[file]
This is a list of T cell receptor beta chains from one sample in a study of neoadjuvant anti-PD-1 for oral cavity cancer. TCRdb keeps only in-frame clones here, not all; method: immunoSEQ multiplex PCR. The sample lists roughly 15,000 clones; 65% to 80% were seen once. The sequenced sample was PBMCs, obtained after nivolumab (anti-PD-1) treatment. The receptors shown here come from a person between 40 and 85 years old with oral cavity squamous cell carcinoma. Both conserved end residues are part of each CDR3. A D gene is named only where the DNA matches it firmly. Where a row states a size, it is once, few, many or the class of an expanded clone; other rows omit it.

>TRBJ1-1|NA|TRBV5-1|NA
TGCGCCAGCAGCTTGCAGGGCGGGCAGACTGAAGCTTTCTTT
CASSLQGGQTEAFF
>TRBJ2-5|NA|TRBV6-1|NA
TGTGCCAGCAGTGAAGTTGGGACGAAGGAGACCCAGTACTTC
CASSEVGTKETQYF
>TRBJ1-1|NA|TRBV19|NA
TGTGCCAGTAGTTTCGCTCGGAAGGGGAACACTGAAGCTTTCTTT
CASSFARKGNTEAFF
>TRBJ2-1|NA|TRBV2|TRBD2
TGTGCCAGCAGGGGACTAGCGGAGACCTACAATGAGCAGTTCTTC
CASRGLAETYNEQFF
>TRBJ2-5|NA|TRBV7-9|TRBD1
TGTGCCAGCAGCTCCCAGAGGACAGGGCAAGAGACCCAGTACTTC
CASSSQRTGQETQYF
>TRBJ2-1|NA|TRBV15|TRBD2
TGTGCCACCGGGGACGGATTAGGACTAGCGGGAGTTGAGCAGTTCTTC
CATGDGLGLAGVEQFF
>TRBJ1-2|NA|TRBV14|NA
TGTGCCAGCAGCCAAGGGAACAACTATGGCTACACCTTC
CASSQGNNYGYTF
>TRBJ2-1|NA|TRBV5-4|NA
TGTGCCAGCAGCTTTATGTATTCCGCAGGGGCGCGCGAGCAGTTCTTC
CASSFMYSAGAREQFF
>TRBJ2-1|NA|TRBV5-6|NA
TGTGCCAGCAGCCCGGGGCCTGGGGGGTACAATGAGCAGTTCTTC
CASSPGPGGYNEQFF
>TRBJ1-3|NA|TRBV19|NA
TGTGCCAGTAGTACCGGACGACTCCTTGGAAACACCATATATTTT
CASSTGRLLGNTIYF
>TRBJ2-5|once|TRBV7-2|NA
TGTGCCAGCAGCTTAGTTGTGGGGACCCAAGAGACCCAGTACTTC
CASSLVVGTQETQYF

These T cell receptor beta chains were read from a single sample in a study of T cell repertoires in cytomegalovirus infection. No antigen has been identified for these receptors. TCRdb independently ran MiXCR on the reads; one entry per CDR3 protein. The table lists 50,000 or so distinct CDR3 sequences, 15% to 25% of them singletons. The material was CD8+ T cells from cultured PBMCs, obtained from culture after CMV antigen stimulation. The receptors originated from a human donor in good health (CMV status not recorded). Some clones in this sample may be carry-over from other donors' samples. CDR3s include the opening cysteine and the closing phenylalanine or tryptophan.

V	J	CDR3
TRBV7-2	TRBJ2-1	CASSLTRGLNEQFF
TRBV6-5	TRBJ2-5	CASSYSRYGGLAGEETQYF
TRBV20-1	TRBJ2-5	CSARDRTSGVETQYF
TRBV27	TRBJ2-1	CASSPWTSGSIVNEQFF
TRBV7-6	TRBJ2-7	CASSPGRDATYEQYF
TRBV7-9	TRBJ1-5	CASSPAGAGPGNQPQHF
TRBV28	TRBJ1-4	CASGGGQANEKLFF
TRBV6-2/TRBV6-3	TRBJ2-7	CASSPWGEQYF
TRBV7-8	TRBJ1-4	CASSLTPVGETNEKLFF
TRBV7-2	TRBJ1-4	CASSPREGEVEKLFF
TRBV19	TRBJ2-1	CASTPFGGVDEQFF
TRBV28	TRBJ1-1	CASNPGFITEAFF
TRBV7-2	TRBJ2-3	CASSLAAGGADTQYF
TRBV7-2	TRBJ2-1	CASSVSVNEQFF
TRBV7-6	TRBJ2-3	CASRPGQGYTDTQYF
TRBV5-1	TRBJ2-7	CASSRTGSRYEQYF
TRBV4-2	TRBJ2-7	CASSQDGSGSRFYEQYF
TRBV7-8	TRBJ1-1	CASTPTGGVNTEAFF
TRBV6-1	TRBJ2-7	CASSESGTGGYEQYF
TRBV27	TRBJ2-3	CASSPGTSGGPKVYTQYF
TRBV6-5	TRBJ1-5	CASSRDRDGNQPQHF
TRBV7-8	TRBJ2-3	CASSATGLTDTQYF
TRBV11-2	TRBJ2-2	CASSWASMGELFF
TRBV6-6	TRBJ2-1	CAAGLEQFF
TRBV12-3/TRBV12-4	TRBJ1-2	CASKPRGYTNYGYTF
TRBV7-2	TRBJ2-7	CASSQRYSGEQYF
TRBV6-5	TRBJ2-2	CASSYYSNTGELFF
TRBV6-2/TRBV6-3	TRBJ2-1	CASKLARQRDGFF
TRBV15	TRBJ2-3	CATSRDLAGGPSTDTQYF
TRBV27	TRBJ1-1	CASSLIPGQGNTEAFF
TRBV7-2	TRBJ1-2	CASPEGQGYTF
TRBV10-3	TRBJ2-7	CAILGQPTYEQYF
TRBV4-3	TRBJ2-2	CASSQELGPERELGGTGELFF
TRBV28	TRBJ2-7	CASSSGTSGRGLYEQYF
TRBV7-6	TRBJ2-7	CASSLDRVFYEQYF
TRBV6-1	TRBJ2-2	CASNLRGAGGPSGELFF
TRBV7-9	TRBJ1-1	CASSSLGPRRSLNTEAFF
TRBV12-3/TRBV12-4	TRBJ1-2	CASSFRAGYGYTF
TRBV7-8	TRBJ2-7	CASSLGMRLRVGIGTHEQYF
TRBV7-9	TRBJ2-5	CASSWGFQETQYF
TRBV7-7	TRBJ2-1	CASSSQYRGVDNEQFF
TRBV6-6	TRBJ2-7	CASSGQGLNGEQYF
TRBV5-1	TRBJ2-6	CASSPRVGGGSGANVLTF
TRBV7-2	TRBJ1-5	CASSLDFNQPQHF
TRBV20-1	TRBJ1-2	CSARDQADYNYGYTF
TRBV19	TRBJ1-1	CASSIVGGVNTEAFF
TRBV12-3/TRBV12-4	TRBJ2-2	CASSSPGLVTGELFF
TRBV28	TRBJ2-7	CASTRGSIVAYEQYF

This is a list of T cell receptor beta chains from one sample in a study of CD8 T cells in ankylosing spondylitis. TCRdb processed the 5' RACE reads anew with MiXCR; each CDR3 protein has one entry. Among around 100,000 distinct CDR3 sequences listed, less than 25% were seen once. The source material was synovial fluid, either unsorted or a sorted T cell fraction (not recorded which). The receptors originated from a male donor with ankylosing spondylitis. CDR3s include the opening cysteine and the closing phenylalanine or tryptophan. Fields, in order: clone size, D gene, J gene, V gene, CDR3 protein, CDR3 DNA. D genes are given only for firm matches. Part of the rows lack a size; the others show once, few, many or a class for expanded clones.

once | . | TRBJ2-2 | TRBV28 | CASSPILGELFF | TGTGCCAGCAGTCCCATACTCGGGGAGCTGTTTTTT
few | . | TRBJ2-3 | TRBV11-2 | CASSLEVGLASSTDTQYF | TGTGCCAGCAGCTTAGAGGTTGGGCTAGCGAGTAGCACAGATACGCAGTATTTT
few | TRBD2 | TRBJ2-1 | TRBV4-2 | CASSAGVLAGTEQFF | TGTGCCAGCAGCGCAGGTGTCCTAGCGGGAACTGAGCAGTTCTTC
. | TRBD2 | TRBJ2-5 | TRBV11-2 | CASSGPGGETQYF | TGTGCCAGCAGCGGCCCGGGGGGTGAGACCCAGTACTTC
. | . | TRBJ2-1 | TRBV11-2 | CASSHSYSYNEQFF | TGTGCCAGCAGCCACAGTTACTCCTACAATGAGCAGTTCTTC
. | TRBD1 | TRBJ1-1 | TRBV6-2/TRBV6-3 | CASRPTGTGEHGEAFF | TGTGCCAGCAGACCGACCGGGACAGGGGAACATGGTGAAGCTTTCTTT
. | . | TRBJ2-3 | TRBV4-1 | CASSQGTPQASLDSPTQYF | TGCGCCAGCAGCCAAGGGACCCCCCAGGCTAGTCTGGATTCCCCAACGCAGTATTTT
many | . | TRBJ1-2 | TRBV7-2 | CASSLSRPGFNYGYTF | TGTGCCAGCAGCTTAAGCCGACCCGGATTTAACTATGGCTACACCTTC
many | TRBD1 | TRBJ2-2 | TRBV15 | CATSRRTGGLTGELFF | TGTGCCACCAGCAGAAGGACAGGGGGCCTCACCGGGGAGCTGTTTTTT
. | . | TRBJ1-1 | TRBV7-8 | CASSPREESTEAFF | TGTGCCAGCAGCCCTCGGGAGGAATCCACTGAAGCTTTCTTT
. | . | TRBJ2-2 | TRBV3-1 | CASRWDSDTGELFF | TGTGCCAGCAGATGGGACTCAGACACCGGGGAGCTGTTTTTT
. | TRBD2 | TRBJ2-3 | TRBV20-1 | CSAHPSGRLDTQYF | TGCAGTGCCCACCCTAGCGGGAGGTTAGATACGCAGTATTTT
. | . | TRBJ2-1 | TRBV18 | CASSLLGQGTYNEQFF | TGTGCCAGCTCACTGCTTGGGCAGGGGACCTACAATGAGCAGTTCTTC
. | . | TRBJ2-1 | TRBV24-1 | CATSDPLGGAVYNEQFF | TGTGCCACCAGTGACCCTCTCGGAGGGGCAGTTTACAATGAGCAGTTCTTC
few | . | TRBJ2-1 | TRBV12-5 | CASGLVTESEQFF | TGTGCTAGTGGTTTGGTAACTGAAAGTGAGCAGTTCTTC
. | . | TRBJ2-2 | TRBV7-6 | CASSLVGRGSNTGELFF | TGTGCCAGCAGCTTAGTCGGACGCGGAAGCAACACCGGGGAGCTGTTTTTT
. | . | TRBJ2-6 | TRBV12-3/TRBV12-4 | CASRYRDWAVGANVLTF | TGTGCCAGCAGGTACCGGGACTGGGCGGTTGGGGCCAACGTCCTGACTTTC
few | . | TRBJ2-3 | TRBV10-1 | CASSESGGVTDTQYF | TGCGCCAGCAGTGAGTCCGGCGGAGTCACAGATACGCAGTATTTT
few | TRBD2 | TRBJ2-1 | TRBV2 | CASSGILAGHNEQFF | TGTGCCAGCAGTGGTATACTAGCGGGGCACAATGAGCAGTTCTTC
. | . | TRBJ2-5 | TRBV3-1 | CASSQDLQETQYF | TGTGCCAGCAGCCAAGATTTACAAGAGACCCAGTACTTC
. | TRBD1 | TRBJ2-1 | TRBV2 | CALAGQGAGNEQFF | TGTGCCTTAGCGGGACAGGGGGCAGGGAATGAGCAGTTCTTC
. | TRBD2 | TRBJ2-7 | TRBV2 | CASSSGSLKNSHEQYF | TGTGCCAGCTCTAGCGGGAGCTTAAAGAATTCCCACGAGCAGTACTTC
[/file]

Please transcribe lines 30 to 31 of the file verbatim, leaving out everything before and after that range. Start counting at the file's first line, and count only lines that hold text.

TGTGCCAGTAGTACCGGACGACTCCTTGGAAACACCATATATTTT
CASSTGRLLGNTIYF